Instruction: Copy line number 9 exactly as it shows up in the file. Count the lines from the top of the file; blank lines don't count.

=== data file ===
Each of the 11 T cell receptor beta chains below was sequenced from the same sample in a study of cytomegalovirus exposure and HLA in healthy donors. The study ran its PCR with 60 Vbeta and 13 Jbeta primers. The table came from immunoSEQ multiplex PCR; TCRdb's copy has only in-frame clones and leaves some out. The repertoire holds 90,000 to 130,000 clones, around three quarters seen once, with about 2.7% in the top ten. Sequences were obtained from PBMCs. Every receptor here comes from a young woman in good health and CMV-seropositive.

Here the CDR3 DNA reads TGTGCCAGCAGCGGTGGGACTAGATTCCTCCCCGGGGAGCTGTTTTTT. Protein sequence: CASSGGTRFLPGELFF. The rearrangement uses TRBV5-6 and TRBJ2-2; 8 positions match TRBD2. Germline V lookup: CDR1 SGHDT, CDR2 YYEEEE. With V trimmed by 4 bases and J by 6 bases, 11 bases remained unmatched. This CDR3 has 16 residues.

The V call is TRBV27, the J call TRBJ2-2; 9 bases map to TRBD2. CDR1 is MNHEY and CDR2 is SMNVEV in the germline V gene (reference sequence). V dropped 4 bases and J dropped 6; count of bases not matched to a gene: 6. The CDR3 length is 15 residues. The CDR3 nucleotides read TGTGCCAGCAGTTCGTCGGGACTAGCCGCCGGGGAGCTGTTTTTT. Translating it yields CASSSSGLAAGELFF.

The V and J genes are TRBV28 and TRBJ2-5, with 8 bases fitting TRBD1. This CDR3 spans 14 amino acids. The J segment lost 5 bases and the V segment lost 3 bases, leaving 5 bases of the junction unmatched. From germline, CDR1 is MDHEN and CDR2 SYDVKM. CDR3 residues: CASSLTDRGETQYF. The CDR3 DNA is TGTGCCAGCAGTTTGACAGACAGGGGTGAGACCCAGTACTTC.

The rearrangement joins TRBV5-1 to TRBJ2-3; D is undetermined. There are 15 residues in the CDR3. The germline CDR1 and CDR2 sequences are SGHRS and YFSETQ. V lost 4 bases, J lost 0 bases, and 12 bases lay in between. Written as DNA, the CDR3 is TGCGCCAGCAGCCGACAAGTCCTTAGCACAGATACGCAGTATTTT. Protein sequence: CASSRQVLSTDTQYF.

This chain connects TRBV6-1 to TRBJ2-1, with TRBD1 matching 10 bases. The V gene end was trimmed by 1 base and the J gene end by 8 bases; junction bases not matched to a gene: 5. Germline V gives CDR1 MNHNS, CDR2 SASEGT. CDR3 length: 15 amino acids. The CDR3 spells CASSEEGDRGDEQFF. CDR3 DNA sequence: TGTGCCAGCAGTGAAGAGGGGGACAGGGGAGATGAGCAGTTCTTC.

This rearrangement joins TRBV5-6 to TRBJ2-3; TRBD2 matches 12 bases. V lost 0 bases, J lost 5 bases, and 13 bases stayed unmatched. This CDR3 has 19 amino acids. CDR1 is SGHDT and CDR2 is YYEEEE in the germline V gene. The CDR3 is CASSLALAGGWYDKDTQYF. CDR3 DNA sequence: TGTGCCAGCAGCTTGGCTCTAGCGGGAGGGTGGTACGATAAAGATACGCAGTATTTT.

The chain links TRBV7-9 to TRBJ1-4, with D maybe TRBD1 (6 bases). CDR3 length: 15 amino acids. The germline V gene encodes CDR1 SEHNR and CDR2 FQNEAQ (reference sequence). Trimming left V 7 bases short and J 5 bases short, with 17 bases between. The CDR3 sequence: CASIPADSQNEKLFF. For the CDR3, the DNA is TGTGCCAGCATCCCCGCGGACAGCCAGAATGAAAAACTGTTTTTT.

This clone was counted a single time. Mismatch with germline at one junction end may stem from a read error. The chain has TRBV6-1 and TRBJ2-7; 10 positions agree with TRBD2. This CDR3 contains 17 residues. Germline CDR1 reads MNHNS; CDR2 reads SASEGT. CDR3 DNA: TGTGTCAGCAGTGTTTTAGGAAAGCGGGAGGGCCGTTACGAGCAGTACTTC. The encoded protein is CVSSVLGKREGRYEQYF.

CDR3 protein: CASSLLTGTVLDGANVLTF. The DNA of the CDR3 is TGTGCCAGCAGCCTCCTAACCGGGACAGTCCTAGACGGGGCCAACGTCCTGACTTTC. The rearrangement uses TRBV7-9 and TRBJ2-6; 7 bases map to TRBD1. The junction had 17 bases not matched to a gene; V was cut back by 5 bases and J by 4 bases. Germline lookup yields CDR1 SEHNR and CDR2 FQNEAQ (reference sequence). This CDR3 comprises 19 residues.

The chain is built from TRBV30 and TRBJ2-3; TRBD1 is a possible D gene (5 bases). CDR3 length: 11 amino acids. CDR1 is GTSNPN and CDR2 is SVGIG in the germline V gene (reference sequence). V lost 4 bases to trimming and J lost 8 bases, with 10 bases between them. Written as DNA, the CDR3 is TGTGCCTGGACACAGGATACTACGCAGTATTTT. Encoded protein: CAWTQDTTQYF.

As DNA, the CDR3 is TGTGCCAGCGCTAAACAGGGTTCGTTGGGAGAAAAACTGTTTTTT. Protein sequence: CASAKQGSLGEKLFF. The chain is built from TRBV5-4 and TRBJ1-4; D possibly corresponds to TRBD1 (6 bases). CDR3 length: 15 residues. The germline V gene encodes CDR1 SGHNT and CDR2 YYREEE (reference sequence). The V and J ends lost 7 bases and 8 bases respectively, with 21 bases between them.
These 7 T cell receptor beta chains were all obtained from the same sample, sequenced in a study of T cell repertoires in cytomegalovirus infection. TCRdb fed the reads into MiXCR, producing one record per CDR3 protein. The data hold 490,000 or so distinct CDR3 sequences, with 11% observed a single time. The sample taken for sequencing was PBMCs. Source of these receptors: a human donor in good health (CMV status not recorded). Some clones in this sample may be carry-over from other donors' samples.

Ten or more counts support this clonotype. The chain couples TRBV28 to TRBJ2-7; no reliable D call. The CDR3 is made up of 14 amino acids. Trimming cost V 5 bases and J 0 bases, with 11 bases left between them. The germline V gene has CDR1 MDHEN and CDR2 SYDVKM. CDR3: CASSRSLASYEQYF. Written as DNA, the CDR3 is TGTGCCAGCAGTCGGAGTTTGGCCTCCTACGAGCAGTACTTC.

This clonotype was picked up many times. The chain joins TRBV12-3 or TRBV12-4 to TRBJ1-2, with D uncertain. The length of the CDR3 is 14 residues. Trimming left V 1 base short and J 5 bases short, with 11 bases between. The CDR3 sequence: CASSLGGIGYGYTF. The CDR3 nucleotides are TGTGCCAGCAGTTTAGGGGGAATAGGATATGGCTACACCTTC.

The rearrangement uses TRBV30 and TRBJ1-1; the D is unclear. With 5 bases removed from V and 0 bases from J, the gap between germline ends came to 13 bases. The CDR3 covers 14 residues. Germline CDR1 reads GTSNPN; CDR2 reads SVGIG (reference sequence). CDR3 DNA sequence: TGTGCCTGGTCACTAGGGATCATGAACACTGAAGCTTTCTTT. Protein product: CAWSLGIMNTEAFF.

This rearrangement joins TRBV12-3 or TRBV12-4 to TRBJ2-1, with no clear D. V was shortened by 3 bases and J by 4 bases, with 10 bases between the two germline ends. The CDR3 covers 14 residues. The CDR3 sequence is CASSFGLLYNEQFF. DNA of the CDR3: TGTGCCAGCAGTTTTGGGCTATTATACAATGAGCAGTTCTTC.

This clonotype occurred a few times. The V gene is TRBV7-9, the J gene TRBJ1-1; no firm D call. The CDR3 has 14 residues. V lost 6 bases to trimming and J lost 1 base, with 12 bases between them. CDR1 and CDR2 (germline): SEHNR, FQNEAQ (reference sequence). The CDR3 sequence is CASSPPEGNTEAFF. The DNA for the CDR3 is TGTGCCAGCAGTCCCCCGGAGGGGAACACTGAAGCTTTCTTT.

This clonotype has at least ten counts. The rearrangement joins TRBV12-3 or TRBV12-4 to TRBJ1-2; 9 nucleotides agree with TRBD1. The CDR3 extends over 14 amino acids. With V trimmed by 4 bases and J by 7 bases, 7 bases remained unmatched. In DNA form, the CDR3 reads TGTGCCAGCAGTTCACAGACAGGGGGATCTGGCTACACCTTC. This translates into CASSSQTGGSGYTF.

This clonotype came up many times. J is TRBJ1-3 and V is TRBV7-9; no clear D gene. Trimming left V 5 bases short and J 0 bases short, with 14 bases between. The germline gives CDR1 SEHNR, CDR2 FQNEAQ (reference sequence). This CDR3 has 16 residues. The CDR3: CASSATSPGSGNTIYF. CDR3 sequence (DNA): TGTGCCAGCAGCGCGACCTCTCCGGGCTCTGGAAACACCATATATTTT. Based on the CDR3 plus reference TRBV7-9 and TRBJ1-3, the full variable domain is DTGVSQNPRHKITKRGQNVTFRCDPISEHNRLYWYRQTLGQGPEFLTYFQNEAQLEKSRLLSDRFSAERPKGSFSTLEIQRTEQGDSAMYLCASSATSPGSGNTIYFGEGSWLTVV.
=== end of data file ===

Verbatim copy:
This clone was counted a single time. Mismatch with germline at one junction end may stem from a read error. The chain has TRBV6-1 and TRBJ2-7; 10 positions agree with TRBD2. This CDR3 contains 17 residues. Germline CDR1 reads MNHNS; CDR2 reads SASEGT. CDR3 DNA: TGTGTCAGCAGTGTTTTAGGAAAGCGGGAGGGCCGTTACGAGCAGTACTTC. The encoded protein is CVSSVLGKREGRYEQYF.